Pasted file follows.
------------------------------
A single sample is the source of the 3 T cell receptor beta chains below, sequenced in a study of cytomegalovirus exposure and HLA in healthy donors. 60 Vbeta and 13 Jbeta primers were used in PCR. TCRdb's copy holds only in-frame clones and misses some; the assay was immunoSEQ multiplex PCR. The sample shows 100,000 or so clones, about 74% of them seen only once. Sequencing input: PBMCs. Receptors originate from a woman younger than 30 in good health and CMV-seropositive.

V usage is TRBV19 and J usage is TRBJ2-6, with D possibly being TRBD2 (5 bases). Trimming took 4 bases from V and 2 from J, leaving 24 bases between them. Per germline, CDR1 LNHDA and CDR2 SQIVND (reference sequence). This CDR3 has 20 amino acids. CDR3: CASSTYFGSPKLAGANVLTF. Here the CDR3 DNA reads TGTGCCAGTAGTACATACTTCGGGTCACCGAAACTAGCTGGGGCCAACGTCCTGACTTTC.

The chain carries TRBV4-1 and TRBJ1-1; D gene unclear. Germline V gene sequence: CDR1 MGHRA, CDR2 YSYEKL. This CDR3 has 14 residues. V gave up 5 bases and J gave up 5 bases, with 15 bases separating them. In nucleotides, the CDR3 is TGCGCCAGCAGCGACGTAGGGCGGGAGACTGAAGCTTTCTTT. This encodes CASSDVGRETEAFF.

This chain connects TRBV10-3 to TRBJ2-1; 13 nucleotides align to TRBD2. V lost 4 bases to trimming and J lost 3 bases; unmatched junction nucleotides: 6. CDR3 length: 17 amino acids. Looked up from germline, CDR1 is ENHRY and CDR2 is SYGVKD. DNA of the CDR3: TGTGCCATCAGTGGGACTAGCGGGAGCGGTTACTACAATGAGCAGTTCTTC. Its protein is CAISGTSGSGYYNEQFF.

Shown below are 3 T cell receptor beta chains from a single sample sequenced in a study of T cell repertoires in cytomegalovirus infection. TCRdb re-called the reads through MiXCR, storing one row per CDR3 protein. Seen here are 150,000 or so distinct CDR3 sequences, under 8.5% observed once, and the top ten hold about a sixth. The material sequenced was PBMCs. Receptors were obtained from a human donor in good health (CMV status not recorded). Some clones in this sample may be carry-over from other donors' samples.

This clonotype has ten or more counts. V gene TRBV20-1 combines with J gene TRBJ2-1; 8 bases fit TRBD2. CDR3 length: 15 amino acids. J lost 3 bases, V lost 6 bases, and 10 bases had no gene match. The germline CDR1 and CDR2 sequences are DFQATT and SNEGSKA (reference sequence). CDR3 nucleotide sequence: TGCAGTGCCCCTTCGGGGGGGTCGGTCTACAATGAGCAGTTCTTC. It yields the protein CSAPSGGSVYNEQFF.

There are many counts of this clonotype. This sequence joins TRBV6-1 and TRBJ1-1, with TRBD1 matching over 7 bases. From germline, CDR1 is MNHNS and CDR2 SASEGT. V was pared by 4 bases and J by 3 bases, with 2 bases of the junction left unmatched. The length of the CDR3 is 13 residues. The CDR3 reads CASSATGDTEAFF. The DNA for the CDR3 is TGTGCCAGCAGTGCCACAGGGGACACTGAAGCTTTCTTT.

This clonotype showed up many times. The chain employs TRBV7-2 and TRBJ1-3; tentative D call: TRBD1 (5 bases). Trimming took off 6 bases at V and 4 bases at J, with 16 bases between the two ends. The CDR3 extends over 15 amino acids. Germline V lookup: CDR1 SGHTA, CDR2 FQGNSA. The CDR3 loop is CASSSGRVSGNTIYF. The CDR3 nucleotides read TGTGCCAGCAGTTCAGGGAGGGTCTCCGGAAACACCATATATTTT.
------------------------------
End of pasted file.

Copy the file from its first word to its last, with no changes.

A single sample is the source of the 3 T cell receptor beta chains below, sequenced in a study of cytomegalovirus exposure and HLA in healthy donors. 60 Vbeta and 13 Jbeta primers were used in PCR. TCRdb's copy holds only in-frame clones and misses some; the assay was immunoSEQ multiplex PCR. The sample shows 100,000 or so clones, about 74% of them seen only once. Sequencing input: PBMCs. Receptors originate from a woman younger than 30 in good health and CMV-seropositive.

V usage is TRBV19 and J usage is TRBJ2-6, with D possibly being TRBD2 (5 bases). Trimming took 4 bases from V and 2 from J, leaving 24 bases between them. Per germline, CDR1 LNHDA and CDR2 SQIVND (reference sequence). This CDR3 has 20 amino acids. CDR3: CASSTYFGSPKLAGANVLTF. Here the CDR3 DNA reads TGTGCCAGTAGTACATACTTCGGGTCACCGAAACTAGCTGGGGCCAACGTCCTGACTTTC.

The chain carries TRBV4-1 and TRBJ1-1; D gene unclear. Germline V gene sequence: CDR1 MGHRA, CDR2 YSYEKL. This CDR3 has 14 residues. V gave up 5 bases and J gave up 5 bases, with 15 bases separating them. In nucleotides, the CDR3 is TGCGCCAGCAGCGACGTAGGGCGGGAGACTGAAGCTTTCTTT. This encodes CASSDVGRETEAFF.

This chain connects TRBV10-3 to TRBJ2-1; 13 nucleotides align to TRBD2. V lost 4 bases to trimming and J lost 3 bases; unmatched junction nucleotides: 6. CDR3 length: 17 amino acids. Looked up from germline, CDR1 is ENHRY and CDR2 is SYGVKD. DNA of the CDR3: TGTGCCATCAGTGGGACTAGCGGGAGCGGTTACTACAATGAGCAGTTCTTC. Its protein is CAISGTSGSGYYNEQFF.

Shown below are 3 T cell receptor beta chains from a single sample sequenced in a study of T cell repertoires in cytomegalovirus infection. TCRdb re-called the reads through MiXCR, storing one row per CDR3 protein. Seen here are 150,000 or so distinct CDR3 sequences, under 8.5% observed once, and the top ten hold about a sixth. The material sequenced was PBMCs. Receptors were obtained from a human donor in good health (CMV status not recorded). Some clones in this sample may be carry-over from other donors' samples.

This clonotype has ten or more counts. V gene TRBV20-1 combines with J gene TRBJ2-1; 8 bases fit TRBD2. CDR3 length: 15 amino acids. J lost 3 bases, V lost 6 bases, and 10 bases had no gene match. The germline CDR1 and CDR2 sequences are DFQATT and SNEGSKA (reference sequence). CDR3 nucleotide sequence: TGCAGTGCCCCTTCGGGGGGGTCGGTCTACAATGAGCAGTTCTTC. It yields the protein CSAPSGGSVYNEQFF.

There are many counts of this clonotype. This sequence joins TRBV6-1 and TRBJ1-1, with TRBD1 matching over 7 bases. From germline, CDR1 is MNHNS and CDR2 SASEGT. V was pared by 4 bases and J by 3 bases, with 2 bases of the junction left unmatched. The length of the CDR3 is 13 residues. The CDR3 reads CASSATGDTEAFF. The DNA for the CDR3 is TGTGCCAGCAGTGCCACAGGGGACACTGAAGCTTTCTTT.

This clonotype showed up many times. The chain employs TRBV7-2 and TRBJ1-3; tentative D call: TRBD1 (5 bases). Trimming took off 6 bases at V and 4 bases at J, with 16 bases between the two ends. The CDR3 extends over 15 amino acids. Germline V lookup: CDR1 SGHTA, CDR2 FQGNSA. The CDR3 loop is CASSSGRVSGNTIYF. The CDR3 nucleotides read TGTGCCAGCAGTTCAGGGAGGGTCTCCGGAAACACCATATATTTT.